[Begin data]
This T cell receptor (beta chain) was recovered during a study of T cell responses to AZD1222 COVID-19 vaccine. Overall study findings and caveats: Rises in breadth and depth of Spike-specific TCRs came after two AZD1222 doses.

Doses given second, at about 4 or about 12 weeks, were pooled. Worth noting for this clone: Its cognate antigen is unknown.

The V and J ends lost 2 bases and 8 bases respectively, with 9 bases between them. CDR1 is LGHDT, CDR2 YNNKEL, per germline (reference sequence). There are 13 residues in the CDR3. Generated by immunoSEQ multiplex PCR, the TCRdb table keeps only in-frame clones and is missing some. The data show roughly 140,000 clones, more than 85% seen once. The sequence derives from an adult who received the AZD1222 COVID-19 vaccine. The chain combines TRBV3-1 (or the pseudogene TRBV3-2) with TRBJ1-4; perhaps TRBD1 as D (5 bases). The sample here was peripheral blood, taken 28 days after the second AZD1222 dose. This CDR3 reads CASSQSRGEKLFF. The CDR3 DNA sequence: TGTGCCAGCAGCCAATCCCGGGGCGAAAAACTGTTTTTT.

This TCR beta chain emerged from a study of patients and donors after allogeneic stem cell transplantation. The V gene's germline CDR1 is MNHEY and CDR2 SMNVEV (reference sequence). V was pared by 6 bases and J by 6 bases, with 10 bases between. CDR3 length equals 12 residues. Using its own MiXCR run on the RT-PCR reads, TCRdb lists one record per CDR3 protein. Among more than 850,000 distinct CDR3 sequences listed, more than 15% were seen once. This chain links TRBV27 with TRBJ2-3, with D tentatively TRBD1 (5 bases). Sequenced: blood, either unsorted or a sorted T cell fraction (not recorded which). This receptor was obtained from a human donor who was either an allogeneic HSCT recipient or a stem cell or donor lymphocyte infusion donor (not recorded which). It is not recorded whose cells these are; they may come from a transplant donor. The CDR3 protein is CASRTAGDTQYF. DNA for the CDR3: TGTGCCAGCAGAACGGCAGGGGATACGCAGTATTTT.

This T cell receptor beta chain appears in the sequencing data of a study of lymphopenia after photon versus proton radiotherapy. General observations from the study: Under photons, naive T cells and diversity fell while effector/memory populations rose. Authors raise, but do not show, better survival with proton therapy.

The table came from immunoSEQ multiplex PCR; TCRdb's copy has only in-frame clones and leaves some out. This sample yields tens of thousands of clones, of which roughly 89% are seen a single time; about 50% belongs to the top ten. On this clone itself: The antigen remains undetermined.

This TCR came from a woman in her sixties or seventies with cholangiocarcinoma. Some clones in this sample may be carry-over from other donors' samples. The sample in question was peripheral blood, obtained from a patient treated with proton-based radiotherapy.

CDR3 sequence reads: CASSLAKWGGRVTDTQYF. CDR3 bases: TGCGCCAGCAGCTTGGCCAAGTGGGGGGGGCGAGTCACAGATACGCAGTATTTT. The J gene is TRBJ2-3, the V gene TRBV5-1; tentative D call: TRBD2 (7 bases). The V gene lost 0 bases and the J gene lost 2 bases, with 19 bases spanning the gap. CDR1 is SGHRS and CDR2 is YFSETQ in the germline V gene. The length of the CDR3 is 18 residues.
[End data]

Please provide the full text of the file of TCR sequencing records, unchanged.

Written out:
This T cell receptor (beta chain) was recovered during a study of T cell responses to AZD1222 COVID-19 vaccine. Overall study findings and caveats: Rises in breadth and depth of Spike-specific TCRs came after two AZD1222 doses.

Doses given second, at about 4 or about 12 weeks, were pooled. Worth noting for this clone: Its cognate antigen is unknown.

The V and J ends lost 2 bases and 8 bases respectively, with 9 bases between them. CDR1 is LGHDT, CDR2 YNNKEL, per germline (reference sequence). There are 13 residues in the CDR3. Generated by immunoSEQ multiplex PCR, the TCRdb table keeps only in-frame clones and is missing some. The data show roughly 140,000 clones, more than 85% seen once. The sequence derives from an adult who received the AZD1222 COVID-19 vaccine. The chain combines TRBV3-1 (or the pseudogene TRBV3-2) with TRBJ1-4; perhaps TRBD1 as D (5 bases). The sample here was peripheral blood, taken 28 days after the second AZD1222 dose. This CDR3 reads CASSQSRGEKLFF. The CDR3 DNA sequence: TGTGCCAGCAGCCAATCCCGGGGCGAAAAACTGTTTTTT.

This TCR beta chain emerged from a study of patients and donors after allogeneic stem cell transplantation. The V gene's germline CDR1 is MNHEY and CDR2 SMNVEV (reference sequence). V was pared by 6 bases and J by 6 bases, with 10 bases between. CDR3 length equals 12 residues. Using its own MiXCR run on the RT-PCR reads, TCRdb lists one record per CDR3 protein. Among more than 850,000 distinct CDR3 sequences listed, more than 15% were seen once. This chain links TRBV27 with TRBJ2-3, with D tentatively TRBD1 (5 bases). Sequenced: blood, either unsorted or a sorted T cell fraction (not recorded which). This receptor was obtained from a human donor who was either an allogeneic HSCT recipient or a stem cell or donor lymphocyte infusion donor (not recorded which). It is not recorded whose cells these are; they may come from a transplant donor. The CDR3 protein is CASRTAGDTQYF. DNA for the CDR3: TGTGCCAGCAGAACGGCAGGGGATACGCAGTATTTT.

This T cell receptor beta chain appears in the sequencing data of a study of lymphopenia after photon versus proton radiotherapy. General observations from the study: Under photons, naive T cells and diversity fell while effector/memory populations rose. Authors raise, but do not show, better survival with proton therapy.

The table came from immunoSEQ multiplex PCR; TCRdb's copy has only in-frame clones and leaves some out. This sample yields tens of thousands of clones, of which roughly 89% are seen a single time; about 50% belongs to the top ten. On this clone itself: The antigen remains undetermined.

This TCR came from a woman in her sixties or seventies with cholangiocarcinoma. Some clones in this sample may be carry-over from other donors' samples. The sample in question was peripheral blood, obtained from a patient treated with proton-based radiotherapy.

CDR3 sequence reads: CASSLAKWGGRVTDTQYF. CDR3 bases: TGCGCCAGCAGCTTGGCCAAGTGGGGGGGGCGAGTCACAGATACGCAGTATTTT. The J gene is TRBJ2-3, the V gene TRBV5-1; tentative D call: TRBD2 (7 bases). The V gene lost 0 bases and the J gene lost 2 bases, with 19 bases spanning the gap. CDR1 is SGHRS and CDR2 is YFSETQ in the germline V gene. The length of the CDR3 is 18 residues.